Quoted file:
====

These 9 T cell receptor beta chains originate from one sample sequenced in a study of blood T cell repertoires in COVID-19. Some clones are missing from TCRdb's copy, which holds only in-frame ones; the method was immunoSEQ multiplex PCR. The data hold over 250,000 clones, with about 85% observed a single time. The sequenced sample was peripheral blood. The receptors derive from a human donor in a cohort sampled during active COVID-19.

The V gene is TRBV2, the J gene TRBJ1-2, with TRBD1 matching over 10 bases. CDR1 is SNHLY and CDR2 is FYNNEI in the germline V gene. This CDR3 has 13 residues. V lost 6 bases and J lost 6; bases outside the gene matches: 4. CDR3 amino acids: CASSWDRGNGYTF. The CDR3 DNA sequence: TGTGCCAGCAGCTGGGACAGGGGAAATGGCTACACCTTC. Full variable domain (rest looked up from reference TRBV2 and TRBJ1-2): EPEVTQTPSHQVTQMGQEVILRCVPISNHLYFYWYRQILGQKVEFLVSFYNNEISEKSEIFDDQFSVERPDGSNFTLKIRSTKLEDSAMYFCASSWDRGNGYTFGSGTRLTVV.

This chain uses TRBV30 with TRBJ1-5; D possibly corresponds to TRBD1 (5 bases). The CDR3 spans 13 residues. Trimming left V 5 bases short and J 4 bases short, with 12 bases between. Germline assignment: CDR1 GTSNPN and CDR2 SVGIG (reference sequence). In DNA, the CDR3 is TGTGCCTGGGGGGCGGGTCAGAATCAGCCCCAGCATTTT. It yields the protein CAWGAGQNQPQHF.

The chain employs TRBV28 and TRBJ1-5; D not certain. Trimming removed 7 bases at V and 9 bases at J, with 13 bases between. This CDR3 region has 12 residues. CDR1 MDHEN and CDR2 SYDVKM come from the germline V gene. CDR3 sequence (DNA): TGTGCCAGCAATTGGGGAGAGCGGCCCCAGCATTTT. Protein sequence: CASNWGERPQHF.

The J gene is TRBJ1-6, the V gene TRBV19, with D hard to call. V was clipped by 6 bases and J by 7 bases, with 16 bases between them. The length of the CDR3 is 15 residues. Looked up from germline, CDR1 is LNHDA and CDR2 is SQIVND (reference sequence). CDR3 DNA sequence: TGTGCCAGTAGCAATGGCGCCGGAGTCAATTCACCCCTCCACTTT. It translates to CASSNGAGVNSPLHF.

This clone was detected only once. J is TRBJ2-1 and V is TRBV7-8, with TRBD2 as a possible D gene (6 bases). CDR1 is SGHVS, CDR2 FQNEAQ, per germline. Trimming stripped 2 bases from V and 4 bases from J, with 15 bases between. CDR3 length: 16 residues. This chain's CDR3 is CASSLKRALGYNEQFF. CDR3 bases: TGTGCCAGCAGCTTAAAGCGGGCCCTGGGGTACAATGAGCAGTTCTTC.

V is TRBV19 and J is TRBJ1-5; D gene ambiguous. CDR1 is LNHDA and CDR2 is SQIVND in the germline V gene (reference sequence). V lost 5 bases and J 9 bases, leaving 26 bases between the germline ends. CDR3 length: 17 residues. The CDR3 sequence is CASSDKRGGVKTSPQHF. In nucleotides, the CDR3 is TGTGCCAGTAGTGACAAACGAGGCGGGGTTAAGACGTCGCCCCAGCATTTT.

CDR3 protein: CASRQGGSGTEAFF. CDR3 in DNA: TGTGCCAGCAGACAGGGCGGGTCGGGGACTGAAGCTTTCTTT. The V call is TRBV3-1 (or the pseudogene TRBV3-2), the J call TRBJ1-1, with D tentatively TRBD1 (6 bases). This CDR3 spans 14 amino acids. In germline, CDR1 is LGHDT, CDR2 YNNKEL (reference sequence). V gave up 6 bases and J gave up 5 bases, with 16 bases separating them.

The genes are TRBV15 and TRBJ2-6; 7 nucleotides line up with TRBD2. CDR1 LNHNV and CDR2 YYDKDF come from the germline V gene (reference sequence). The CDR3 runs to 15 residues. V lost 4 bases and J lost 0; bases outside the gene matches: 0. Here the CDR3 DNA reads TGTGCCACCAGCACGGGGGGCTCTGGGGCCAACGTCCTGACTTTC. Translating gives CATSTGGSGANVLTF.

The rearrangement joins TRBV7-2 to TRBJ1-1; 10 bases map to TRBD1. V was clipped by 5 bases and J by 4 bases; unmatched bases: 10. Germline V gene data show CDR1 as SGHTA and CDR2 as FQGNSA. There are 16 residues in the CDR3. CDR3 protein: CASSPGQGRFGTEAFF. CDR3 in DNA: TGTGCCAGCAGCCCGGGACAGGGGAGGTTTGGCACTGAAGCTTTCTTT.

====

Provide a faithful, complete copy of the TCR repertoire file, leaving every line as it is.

These 9 T cell receptor beta chains originate from one sample sequenced in a study of blood T cell repertoires in COVID-19. Some clones are missing from TCRdb's copy, which holds only in-frame ones; the method was immunoSEQ multiplex PCR. The data hold over 250,000 clones, with about 85% observed a single time. The sequenced sample was peripheral blood. The receptors derive from a human donor in a cohort sampled during active COVID-19.

The V gene is TRBV2, the J gene TRBJ1-2, with TRBD1 matching over 10 bases. CDR1 is SNHLY and CDR2 is FYNNEI in the germline V gene. This CDR3 has 13 residues. V lost 6 bases and J lost 6; bases outside the gene matches: 4. CDR3 amino acids: CASSWDRGNGYTF. The CDR3 DNA sequence: TGTGCCAGCAGCTGGGACAGGGGAAATGGCTACACCTTC. Full variable domain (rest looked up from reference TRBV2 and TRBJ1-2): EPEVTQTPSHQVTQMGQEVILRCVPISNHLYFYWYRQILGQKVEFLVSFYNNEISEKSEIFDDQFSVERPDGSNFTLKIRSTKLEDSAMYFCASSWDRGNGYTFGSGTRLTVV.

This chain uses TRBV30 with TRBJ1-5; D possibly corresponds to TRBD1 (5 bases). The CDR3 spans 13 residues. Trimming left V 5 bases short and J 4 bases short, with 12 bases between. Germline assignment: CDR1 GTSNPN and CDR2 SVGIG (reference sequence). In DNA, the CDR3 is TGTGCCTGGGGGGCGGGTCAGAATCAGCCCCAGCATTTT. It yields the protein CAWGAGQNQPQHF.

The chain employs TRBV28 and TRBJ1-5; D not certain. Trimming removed 7 bases at V and 9 bases at J, with 13 bases between. This CDR3 region has 12 residues. CDR1 MDHEN and CDR2 SYDVKM come from the germline V gene. CDR3 sequence (DNA): TGTGCCAGCAATTGGGGAGAGCGGCCCCAGCATTTT. Protein sequence: CASNWGERPQHF.

The J gene is TRBJ1-6, the V gene TRBV19, with D hard to call. V was clipped by 6 bases and J by 7 bases, with 16 bases between them. The length of the CDR3 is 15 residues. Looked up from germline, CDR1 is LNHDA and CDR2 is SQIVND (reference sequence). CDR3 DNA sequence: TGTGCCAGTAGCAATGGCGCCGGAGTCAATTCACCCCTCCACTTT. It translates to CASSNGAGVNSPLHF.

This clone was detected only once. J is TRBJ2-1 and V is TRBV7-8, with TRBD2 as a possible D gene (6 bases). CDR1 is SGHVS, CDR2 FQNEAQ, per germline. Trimming stripped 2 bases from V and 4 bases from J, with 15 bases between. CDR3 length: 16 residues. This chain's CDR3 is CASSLKRALGYNEQFF. CDR3 bases: TGTGCCAGCAGCTTAAAGCGGGCCCTGGGGTACAATGAGCAGTTCTTC.

V is TRBV19 and J is TRBJ1-5; D gene ambiguous. CDR1 is LNHDA and CDR2 is SQIVND in the germline V gene (reference sequence). V lost 5 bases and J 9 bases, leaving 26 bases between the germline ends. CDR3 length: 17 residues. The CDR3 sequence is CASSDKRGGVKTSPQHF. In nucleotides, the CDR3 is TGTGCCAGTAGTGACAAACGAGGCGGGGTTAAGACGTCGCCCCAGCATTTT.

CDR3 protein: CASRQGGSGTEAFF. CDR3 in DNA: TGTGCCAGCAGACAGGGCGGGTCGGGGACTGAAGCTTTCTTT. The V call is TRBV3-1 (or the pseudogene TRBV3-2), the J call TRBJ1-1, with D tentatively TRBD1 (6 bases). This CDR3 spans 14 amino acids. In germline, CDR1 is LGHDT, CDR2 YNNKEL (reference sequence). V gave up 6 bases and J gave up 5 bases, with 16 bases separating them.

The genes are TRBV15 and TRBJ2-6; 7 nucleotides line up with TRBD2. CDR1 LNHNV and CDR2 YYDKDF come from the germline V gene (reference sequence). The CDR3 runs to 15 residues. V lost 4 bases and J lost 0; bases outside the gene matches: 0. Here the CDR3 DNA reads TGTGCCACCAGCACGGGGGGCTCTGGGGCCAACGTCCTGACTTTC. Translating gives CATSTGGSGANVLTF.

The rearrangement joins TRBV7-2 to TRBJ1-1; 10 bases map to TRBD1. V was clipped by 5 bases and J by 4 bases; unmatched bases: 10. Germline V gene data show CDR1 as SGHTA and CDR2 as FQGNSA. There are 16 residues in the CDR3. CDR3 protein: CASSPGQGRFGTEAFF. CDR3 in DNA: TGTGCCAGCAGCCCGGGACAGGGGAGGTTTGGCACTGAAGCTTTCTTT.